Firm hired for removal of hazardous materials from Justice Center site

Posted September 20, 2023 at 11:54 am

The demolition of the existing buildings which will make room for a new Clinton County Justice Center will see about an overall year’s delay in happening. That is the negative news.
The positive news, however, came over the past couple of weeks and during last weeks Judicial PDB (Project Development Board) meeting, where it was learned the hazardous water materials will soon be removed, paving the way for the building(s) demolition process to begin.
Environmental assessments conducted on the decades old facilities revealed hazardous chemicals of various types, which could only be removed from certified companies who handle hazardous waste materials.
Although actual demolition of the existing buildings was originally scheduled to have begun in January of this year, the environmental findings caused months of delay on the project.
The local PDB, in conjunction with the Administrative Office of the Courts (AOC) advertised for the hazardous waste removal on different occasions, with no bids received.
Recently, Clinton County Fiscal Court voted to change its procurement policy of bidding for services, setting the amount for services that could be done without bidding from $20,000 to $40,000.00.
The local board and AOC reached out to companies to do the waste removal and have now secured three different companies to remove the hazardous waste items.
The Project Development Board held its regular monthly meeting last Friday morning, September 15 with six members on hand and took action that many had been waiting on for the past several months.
On a motion by David Williams, seconded by Jake Staton, the board opted to hire Chase Environmental to remove the tank in one of the buildings; hire RH Environmental to remove all friable and non-friable asbestos containing materials; and hire Bluegrass Technologies to remove other hazardous materials.
The same motion included “to ratify actions taken by the Executive Committee to pay disbursement request #12 in the amount of $150,660 to Sherman Carter Barnhart for Phase A services.”
The aforementioned motion and approval of minutes were the only items on the brief 20 minute meeting agenda.
The cost of removal by each environmental company was not included in the motion. There was also no time line given as to how long the waste removal process may take.
Clinton County Judge/Executive Ricky Craig, Chairman of the PDB, said that one of the three contractors had indicated they could begin work by October 16 and the board was in the process of setting things up for the process to begin.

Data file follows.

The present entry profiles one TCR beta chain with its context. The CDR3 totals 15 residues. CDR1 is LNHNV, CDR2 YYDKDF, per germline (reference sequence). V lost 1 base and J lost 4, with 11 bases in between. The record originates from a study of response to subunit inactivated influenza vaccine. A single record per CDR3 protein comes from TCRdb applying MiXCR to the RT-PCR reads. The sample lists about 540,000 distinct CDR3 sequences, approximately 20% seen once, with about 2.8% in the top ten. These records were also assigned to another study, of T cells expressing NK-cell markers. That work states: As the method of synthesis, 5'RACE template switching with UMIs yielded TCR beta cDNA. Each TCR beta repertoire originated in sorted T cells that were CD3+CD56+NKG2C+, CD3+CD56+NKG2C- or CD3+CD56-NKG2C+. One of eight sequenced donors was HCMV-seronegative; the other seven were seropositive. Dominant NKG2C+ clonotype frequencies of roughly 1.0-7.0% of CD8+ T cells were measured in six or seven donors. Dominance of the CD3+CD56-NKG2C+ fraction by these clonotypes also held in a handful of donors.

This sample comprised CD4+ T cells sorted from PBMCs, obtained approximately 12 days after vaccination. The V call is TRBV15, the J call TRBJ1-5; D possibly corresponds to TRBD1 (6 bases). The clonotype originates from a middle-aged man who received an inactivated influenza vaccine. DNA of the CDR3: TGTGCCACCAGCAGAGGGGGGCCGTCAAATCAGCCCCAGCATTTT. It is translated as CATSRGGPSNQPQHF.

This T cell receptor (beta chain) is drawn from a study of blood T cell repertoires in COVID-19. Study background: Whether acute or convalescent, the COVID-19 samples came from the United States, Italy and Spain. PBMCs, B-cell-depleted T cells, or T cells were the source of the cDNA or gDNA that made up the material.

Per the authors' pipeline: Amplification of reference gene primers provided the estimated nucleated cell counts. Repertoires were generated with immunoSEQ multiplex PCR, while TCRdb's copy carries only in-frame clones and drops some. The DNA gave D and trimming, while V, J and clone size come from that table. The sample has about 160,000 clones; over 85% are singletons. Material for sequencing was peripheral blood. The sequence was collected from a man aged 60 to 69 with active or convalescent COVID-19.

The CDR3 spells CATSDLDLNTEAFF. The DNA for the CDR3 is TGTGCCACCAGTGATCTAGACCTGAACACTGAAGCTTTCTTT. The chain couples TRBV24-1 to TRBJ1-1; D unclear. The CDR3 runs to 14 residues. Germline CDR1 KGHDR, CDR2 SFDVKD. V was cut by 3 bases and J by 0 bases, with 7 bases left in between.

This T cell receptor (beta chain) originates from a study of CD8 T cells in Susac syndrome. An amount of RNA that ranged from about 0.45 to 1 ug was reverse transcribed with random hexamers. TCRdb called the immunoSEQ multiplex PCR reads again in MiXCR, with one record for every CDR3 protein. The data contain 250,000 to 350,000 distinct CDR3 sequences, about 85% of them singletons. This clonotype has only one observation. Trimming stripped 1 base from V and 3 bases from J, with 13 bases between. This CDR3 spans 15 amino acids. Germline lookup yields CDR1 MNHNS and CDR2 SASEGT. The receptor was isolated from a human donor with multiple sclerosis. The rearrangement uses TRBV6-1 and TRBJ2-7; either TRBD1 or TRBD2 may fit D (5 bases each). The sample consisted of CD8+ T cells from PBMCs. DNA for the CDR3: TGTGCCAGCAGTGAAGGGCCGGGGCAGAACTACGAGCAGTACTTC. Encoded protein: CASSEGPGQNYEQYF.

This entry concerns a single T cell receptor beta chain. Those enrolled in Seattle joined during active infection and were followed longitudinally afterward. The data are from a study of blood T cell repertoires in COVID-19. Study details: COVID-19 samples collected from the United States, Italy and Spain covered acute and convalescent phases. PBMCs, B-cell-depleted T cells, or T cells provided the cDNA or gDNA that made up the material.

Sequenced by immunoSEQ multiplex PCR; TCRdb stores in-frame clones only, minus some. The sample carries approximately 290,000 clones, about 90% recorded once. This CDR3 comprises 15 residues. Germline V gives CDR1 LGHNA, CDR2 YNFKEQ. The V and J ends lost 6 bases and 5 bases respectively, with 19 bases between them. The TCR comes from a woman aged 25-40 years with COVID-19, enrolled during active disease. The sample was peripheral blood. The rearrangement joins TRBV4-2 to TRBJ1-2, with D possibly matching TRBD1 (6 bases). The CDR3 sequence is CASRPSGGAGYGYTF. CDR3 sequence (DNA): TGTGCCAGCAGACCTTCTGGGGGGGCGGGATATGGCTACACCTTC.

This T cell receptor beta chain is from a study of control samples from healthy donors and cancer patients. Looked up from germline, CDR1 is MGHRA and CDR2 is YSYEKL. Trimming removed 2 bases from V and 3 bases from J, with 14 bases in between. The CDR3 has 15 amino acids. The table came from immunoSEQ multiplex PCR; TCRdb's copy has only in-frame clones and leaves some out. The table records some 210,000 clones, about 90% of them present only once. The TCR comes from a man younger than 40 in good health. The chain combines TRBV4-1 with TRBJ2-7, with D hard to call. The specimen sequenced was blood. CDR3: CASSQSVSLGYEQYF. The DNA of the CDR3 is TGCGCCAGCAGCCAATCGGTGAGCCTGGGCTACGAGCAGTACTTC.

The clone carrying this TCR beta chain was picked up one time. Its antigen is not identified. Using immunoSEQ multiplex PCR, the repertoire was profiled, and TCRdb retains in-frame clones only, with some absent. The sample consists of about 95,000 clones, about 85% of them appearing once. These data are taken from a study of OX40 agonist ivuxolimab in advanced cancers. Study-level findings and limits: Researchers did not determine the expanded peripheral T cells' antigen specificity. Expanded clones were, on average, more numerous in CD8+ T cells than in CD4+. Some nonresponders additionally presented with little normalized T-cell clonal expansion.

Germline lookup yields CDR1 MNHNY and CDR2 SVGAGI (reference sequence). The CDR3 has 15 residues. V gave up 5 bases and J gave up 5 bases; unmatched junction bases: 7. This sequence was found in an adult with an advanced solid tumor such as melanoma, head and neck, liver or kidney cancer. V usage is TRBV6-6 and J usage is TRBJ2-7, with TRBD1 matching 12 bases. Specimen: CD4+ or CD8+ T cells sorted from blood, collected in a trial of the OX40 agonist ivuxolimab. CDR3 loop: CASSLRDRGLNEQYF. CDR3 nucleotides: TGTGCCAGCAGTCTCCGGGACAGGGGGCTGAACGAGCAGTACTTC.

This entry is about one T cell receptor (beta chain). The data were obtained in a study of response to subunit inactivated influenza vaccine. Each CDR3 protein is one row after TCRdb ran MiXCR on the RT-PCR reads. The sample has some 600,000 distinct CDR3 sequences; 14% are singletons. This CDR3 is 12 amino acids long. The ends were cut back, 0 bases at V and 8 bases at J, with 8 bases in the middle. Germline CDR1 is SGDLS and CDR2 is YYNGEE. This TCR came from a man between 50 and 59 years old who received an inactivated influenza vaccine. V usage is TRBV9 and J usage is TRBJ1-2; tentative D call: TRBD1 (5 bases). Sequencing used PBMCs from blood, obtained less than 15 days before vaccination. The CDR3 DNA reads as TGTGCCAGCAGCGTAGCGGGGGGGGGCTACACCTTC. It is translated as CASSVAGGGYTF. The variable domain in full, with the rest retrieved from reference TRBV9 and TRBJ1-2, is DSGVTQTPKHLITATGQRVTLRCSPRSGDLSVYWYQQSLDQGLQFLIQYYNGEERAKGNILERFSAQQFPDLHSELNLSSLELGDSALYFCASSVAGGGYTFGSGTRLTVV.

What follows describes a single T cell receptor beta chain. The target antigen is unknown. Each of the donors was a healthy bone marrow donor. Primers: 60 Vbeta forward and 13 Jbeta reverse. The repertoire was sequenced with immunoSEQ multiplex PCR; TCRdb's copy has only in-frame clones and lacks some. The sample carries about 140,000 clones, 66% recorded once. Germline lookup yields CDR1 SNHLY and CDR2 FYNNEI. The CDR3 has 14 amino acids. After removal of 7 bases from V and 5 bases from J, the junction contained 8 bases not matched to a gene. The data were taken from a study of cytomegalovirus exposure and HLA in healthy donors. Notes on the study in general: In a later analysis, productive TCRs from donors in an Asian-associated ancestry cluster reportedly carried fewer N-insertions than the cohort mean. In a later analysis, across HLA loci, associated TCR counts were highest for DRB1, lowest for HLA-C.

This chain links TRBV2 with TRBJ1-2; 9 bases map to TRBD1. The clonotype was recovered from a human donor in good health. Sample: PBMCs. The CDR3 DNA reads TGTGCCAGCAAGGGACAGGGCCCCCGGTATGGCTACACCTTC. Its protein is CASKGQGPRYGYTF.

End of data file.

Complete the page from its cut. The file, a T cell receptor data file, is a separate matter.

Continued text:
Craig also said no time line on how long the process may take was given, but feels it would be a matter of weeks, not months, to complete.
The PDB has already approved a bid package for demolition on the buildings, and the judge noted once the hazardous waste is removed, that package will be released for bids to be taken.
The bidding process for advertising the demolition work is 30 days, and once a bid is awarded and work begins, it is estimated the actual demolition will take only a few weeks.
The actual timing as to when the buildings may begin to be demolished and cleared will depend on a few factors, including when and how long it will take to remove the waste materials, and when the contractor that  does the demolition work can begin.
Given the time frame from when the waste removal process begins, which is expected in mid-October, through the bidding process on the demolition project, the process would take three months.
Barring unforeseen circumstances, demolition could begin in early winter, or approximately one year following the original start time.
The project began as a $17.4 million project, funding by the state through the Administrative Office of the Courts, but the price tag, due to the delays, environmental work, etc. has risen over the past year. Also, the date for actual completion is now 2027, according to most recent estimates.
However, after months of delays and negative news about the project, Judge Craig feels the “biggest obstacle” has hopefully been overcome, that being the environmental phase, now that it appears that may be taken care of, clearing the way for the demolition of the existing building and the advertising for construction of the new Clinton County Justice Center.
“The environmental issues were the biggest obstacle,” said Craig. “Once the hazardous waste is removed, the demolition of the buildings (after a contract is awarded) should go quickly.”
The next regular meeting of the Judicial Center Project Development Board (PDB) is scheduled for Friday, October 27, at 8 a.m. in the upstairs courtroom of the courthouse and is open to the public.